Reaching higher education: Inspirations from women with disabilities

Shabibi Osmonova and her parents / UNDP Turkmenistan

About 3000 persons with disabilities around Turkmenistan pave their ways to education and employment. For many it is a dream that seems to be unachievable. This is due to a number of reasons. One – low self-esteem; two – absence of the inclusive education at schools; three – social stigma that exists among children and teenagers and then transforms into an adult life. As a result, there is only a small number of disabled who are able to overcome the stigma and create opportunities to develop.

Highlights

  • Within UNDP-supported project, over fifty women with disabilities participated in a special 20-day course to promote social inclusion and greater engagement of people with disabilities in policy-making.
  • The change in the mindset has started. Women established their own businesses and mobilized women to pursue various activities.
  • The project was funded by the United Nations Democracy Fund.

Shabibi Osmanova, with visual disability since her birth breaks the stereotypes and fights social stigma. Shabibi recently became a full time student at the Belarusian State Pedagogical University named after Maksim Tanka and completed the first semester of schooling. She studies at the department of physical training for people with visual impairments. Shabibi dreams of becoming a teacher for children who just like her attend special lyceum in Turkmenistan for children with visual impairments and blindness. Shabibi says it was always her dream to help school children to learn how to read and write and feel that they are living.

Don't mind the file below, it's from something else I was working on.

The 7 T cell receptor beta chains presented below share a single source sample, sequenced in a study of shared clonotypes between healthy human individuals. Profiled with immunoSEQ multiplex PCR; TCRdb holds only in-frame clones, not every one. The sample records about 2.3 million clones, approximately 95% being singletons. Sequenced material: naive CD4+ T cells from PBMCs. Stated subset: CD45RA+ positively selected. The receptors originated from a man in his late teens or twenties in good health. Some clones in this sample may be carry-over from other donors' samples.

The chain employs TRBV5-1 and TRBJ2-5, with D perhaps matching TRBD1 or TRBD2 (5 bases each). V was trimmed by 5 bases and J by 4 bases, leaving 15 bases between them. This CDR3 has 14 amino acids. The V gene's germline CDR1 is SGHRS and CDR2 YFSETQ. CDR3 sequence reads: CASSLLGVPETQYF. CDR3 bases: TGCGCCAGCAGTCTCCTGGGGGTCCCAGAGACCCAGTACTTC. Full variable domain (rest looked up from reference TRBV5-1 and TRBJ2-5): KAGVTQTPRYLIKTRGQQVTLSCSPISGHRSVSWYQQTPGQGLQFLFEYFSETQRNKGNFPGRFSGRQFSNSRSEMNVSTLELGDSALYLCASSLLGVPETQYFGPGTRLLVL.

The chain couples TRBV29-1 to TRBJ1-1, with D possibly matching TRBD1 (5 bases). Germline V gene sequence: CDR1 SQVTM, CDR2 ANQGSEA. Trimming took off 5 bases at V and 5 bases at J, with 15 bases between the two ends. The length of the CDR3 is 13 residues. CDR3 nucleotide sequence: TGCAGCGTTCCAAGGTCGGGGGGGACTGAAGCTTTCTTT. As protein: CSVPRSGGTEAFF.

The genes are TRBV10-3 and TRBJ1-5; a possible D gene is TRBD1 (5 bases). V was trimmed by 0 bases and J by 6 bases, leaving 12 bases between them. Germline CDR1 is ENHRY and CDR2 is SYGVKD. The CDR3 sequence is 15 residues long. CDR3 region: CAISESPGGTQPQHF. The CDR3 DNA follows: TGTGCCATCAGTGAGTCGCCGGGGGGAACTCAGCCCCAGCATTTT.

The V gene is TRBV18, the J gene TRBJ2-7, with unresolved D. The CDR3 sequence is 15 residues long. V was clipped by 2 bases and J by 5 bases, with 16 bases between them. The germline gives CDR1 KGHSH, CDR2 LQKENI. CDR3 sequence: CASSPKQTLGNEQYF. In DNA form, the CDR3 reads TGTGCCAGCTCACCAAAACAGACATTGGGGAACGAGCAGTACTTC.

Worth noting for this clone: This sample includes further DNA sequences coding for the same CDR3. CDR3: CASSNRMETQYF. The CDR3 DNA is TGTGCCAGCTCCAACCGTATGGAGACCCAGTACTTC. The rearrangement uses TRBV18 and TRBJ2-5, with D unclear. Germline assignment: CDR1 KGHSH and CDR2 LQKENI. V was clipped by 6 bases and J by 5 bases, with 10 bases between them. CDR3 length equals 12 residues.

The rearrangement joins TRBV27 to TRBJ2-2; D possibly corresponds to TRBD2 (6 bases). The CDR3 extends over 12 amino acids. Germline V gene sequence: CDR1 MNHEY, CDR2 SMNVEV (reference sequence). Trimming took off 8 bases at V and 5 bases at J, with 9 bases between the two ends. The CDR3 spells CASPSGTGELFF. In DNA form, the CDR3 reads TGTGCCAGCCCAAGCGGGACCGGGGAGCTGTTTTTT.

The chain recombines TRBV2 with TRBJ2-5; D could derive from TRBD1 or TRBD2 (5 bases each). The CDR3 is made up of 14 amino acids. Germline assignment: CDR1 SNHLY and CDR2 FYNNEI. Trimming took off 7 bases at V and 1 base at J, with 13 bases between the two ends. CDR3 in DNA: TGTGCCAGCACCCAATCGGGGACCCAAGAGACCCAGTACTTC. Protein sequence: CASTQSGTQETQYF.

“I understand persons with visual impairments very well. I can see some, but sometimes because of the blood pressure I cannot see at all. I love children and would like to help them,” says Shabibi.

Shabibi is one of the beneficiaries of the joint project of the United National Development Program (UNDP) and the Deaf and Blind Society of Turkmenistan (DBS) on “Advancement of Social Inclusion and Integration of Persons with Disabilities”. Shabibi was one of 55 women who undertook leadership skills training and took her own initiative, funded by UNDEF.

In the framework of the training, Shabibi together with 6 other participants went to Belarus for experience exchange. During this study visit, Shabibi took a chance and applied for the university in Belarus. She was admitted to the commercial department and with support of her parents will start her education in September 2015.

“Teachers treat children differently. Just like a regular school there are those who are teacher’s favorites and those who are the outcasts. It happens that those who are favorites receive more attention and as a result better marks. I want to show that all children can achieve high marks and that everyone can study well,” shares Shabibi.

Before the project and entering the university, Shabibi worked as a chairwoman of the youth organization of the DBS. She also worked at the metal factory of the DBS that employs roughly 500 people with disabilities. The project inspired Shabibi by introducing her to the members of the parliament and representatives of the public associations. Today, this young woman is a role model herself, as she is moving towards achieving her goal and the dream of many other people with disabilities.

“We are very proud of our participant. Shabibi has a wonderful personality and she will definitely make a big contribution upon her return from studies. She has tremendous plans and we are sure she will succeed because Shabibi is a very determined and goal oriented. She is optimistic and not afraid to take a lead,” shares UNDP project assistant Aygul Mametnazarova.

Currently UNDP, the Deaf and Blind Society of Turkmenistan, the Ministry of Textile Industry, the Ministry of Education, and the Parliament of Turkmenistan promote inclusive education among the disabled. 

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